“When you run an open-ended fund where the NAV is published every day, you do not have an option. The investors’ pressure won’t allow you to hold on to your principles,” says Raamdeo Agrawal, co-founder, Motilal Oswal Financial Services, and an ardent follower of Warren Buffett. While most professional managers call themselves value investors, style drift is quite the norm.
Another astute fund manager raises a more pertinent question, about maintaining consistency in performance in the medium term. While investors in mutual funds are usually told to hold a three- to five-year horizon, even that may prove too short sometimes. “Sticking to principles then might be fraught with risk because you might end up with years of underperformance and then compensating with blockbuster performance. That lumpiness may not be a good idea for mutual funds as the time horizon for investors may not be in sync with that of the fund manager’s style,” he says.
That is the tyranny of managing public money. Contrarian calls can take a long time to pay off. That markets can remain irrational longer than a fund manager can hold on to his job is not a funny quote but reality.
To be fair, it is not about the irrationality of the markets alone. Jain’s investments in Canara Bank, Oriental Bank and PNB, which he sold off eventually in 2019, are debatable as these banks though they offered value may face a slow death because of their inability to survive competition. Some value investors argue that these are value traps.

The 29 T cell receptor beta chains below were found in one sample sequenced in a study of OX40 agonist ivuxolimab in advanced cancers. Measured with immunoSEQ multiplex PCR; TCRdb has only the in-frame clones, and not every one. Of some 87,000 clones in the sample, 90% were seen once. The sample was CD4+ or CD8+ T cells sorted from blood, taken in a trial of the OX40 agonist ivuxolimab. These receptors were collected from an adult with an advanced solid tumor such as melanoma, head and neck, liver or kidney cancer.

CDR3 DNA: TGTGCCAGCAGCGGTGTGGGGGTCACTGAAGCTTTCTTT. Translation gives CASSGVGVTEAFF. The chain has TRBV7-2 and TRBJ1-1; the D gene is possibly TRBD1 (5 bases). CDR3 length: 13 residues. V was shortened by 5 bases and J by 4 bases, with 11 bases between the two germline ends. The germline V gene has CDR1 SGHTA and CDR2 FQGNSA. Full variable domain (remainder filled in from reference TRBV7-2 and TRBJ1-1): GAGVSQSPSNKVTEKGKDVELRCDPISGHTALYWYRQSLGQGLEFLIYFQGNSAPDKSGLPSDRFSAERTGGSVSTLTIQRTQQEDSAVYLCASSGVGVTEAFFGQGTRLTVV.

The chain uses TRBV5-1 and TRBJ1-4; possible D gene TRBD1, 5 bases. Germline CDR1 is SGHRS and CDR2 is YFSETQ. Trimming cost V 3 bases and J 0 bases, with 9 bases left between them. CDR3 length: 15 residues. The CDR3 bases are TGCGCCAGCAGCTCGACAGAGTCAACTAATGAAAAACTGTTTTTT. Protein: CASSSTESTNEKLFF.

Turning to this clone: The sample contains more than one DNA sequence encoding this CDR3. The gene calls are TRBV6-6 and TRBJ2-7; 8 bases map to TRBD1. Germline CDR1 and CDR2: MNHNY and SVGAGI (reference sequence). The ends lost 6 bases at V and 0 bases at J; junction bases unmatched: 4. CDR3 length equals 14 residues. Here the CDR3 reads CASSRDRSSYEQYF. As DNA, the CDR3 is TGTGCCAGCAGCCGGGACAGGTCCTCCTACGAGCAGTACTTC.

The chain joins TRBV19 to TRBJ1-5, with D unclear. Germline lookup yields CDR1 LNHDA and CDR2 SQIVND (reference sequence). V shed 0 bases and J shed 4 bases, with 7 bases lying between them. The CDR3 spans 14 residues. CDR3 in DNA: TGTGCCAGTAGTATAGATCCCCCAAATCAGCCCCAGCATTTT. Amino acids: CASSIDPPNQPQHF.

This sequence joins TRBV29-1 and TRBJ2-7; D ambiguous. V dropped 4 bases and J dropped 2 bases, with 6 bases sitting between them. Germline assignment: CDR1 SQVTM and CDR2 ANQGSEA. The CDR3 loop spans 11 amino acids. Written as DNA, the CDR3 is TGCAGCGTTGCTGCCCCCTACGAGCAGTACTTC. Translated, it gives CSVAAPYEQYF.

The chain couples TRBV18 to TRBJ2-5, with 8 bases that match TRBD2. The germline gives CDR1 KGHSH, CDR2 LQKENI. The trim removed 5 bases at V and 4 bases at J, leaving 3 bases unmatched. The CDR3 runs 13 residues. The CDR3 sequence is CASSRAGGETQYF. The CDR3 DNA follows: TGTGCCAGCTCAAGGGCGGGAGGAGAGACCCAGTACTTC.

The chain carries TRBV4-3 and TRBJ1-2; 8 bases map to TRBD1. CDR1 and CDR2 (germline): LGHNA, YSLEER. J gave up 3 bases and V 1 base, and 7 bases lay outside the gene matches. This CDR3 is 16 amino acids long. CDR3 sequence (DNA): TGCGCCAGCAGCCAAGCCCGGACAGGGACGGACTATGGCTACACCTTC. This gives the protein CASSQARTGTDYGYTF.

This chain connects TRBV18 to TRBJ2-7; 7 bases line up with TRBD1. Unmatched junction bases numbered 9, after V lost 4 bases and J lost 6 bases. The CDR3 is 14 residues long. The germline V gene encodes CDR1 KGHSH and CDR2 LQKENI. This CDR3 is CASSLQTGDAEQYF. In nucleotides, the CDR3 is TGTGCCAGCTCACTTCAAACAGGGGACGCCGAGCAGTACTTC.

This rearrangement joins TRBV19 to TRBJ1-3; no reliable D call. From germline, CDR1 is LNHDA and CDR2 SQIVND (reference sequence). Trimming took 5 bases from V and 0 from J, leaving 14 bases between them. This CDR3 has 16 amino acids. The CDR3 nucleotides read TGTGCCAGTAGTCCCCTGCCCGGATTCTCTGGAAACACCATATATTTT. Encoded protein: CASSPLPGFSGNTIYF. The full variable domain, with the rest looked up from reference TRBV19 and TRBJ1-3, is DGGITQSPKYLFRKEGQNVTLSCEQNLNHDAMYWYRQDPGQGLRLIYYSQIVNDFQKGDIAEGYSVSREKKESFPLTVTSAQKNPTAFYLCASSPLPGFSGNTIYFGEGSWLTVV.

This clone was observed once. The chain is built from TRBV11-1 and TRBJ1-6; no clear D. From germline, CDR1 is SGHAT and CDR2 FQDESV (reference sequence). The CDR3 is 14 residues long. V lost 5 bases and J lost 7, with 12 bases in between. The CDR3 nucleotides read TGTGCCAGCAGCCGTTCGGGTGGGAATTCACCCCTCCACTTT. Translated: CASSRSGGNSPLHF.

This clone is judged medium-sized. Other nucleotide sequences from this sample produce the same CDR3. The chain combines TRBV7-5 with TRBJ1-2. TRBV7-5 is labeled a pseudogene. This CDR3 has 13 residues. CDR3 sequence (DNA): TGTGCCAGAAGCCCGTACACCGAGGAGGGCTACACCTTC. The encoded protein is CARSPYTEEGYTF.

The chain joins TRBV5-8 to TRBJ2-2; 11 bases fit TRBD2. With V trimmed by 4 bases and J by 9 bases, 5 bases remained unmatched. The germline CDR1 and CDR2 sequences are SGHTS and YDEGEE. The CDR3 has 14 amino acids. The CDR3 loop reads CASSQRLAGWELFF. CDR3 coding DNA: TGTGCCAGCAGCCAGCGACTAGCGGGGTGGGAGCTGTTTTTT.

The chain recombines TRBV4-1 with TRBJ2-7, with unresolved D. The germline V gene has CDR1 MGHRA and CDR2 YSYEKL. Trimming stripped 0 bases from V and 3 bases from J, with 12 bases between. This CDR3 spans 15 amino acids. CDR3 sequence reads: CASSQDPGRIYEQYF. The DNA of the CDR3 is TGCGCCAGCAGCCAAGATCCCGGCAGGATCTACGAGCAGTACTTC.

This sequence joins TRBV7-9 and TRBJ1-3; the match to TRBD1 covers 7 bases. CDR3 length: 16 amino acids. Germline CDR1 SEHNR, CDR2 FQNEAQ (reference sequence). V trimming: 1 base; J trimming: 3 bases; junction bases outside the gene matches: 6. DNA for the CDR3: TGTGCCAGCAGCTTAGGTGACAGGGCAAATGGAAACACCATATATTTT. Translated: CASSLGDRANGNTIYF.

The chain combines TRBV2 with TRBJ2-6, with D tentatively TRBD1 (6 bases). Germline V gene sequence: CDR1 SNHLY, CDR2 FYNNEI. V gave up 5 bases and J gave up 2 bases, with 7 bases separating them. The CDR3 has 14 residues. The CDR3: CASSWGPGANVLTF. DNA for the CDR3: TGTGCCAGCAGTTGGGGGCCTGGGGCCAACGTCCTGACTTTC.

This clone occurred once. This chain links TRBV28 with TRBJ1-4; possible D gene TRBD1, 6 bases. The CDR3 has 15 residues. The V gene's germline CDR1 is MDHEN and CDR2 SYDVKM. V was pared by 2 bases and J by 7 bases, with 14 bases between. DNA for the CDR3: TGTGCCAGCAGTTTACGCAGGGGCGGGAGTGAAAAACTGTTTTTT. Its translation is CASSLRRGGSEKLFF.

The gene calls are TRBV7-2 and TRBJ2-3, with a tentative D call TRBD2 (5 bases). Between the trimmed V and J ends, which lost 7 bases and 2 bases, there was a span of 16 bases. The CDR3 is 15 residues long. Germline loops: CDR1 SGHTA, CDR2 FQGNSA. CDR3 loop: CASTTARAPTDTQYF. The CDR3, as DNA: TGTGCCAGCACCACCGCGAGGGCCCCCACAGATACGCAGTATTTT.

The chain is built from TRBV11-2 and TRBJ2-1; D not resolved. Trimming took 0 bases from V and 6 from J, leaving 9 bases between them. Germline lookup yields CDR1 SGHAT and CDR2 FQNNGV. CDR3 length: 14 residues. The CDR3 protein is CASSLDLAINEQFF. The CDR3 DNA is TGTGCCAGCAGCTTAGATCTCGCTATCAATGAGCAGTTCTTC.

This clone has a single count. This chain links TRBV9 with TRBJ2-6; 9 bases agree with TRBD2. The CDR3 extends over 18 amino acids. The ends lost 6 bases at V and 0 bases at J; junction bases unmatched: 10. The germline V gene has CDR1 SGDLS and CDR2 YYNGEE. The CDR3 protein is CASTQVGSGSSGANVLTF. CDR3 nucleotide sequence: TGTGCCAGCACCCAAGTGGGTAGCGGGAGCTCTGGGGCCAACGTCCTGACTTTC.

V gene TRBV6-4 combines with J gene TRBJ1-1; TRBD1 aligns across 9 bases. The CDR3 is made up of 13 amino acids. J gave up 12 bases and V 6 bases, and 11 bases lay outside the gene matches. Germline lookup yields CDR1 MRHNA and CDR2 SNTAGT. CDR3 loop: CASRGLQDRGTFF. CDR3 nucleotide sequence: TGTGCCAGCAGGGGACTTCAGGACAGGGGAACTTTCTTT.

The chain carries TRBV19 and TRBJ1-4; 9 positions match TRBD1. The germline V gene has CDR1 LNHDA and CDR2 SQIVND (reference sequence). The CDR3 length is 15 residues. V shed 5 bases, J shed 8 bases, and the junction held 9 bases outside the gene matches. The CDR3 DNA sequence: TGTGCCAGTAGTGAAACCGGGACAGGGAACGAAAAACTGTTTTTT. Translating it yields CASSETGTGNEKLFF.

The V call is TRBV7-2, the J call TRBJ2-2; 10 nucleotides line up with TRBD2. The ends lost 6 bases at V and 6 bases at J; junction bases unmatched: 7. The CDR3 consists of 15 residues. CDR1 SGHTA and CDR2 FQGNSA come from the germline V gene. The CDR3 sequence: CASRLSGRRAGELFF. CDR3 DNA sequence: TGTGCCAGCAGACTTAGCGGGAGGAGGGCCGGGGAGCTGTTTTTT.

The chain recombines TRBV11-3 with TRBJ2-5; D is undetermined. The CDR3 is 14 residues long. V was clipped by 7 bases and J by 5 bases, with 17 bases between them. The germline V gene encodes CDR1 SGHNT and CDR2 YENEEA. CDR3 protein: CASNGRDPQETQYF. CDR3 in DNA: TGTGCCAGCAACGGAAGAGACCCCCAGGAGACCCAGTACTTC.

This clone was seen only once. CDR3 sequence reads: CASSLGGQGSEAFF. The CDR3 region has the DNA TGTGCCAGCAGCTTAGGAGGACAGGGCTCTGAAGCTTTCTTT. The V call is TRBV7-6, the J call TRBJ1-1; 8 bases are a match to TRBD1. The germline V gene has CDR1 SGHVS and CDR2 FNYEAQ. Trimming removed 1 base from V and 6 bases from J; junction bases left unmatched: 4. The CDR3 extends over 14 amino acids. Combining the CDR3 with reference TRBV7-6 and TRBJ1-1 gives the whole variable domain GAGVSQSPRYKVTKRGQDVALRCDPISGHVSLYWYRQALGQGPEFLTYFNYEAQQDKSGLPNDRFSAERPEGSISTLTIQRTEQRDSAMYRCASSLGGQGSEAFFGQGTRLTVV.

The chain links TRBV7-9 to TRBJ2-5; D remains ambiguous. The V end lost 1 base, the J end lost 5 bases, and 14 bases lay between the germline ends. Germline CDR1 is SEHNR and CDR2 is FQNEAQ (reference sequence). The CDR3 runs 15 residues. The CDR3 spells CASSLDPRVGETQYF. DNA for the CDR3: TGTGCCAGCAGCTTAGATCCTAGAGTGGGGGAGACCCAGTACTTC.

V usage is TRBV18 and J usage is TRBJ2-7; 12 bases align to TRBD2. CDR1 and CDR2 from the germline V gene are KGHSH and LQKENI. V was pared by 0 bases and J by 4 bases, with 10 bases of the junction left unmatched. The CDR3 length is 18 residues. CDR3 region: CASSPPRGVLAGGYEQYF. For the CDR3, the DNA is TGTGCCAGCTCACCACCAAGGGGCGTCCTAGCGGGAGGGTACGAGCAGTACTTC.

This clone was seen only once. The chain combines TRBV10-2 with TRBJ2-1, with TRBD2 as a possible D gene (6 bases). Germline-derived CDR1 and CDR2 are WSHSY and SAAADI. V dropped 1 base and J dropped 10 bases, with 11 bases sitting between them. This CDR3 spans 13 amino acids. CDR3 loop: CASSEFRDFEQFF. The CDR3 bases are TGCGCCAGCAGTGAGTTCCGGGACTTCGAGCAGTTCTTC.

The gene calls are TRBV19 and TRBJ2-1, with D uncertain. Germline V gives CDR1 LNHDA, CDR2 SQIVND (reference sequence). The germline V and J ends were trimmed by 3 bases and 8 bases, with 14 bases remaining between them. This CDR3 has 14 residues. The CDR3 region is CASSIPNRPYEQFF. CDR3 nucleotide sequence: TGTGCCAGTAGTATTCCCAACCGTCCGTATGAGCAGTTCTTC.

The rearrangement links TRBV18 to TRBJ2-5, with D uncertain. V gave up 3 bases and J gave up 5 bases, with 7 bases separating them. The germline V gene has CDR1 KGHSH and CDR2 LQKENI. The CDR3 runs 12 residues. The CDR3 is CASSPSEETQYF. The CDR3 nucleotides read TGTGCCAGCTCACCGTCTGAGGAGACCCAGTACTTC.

Besides, Jain may have erred in judging the depth of the bad loan issue and delays in the resolution process or even the government’s mishandling of the divestment process. It could well be an outcome of inattention blindness – a concept beautifully explained by Christopher Chabris and Daniel Simons in their book The Invisible Gorilla. In their experiment, six people – three in white shirts and three in black shirts – simultaneously pass a basketball around and you are supposed to keep a count of the number of passes made by the people in white shirts. At some point, a gorilla strolls into the middle of the action, thumps its chest, and then leaves. How could you miss a gorilla on the screen? But yes, half the people miss the gorilla, the experiment revealed.
When your attention is devoted to something, you tend to ignore things that may be obvious. In Jain’s case, it may be his extreme focus on not overpaying for an asset and seeking value that may have caused him to ignore some of the other factors influencing prices.
That still does not justify the extent to which market prices were divorced from the asset value in those stocks. Similarly, the excesses in the quality basket are just about getting recognised and some of these stocks have been underperformers for the past year or so.
The narrative has begun to change slowing for the consumer pack. Over the past few years, growth in profit has come not as much from topline growth as much from pricing and efficiency gains. “Profit growth can diverge from topline growth for a few years but not forever,” says Jain. It is thus highly possible that consumer stocks go through a long period of correction that will bring their valuation down to a more justifiable level.
Then again, in the absence of any sudden and big change in performance variables, stocks may not come crashing down, which may then allow time for other managers to adjust their portfolios, without paying a huge price for clinging on to highly priced stocks. In other words, no negative marks for holding on to stocks at inflated prices.
Peering into the future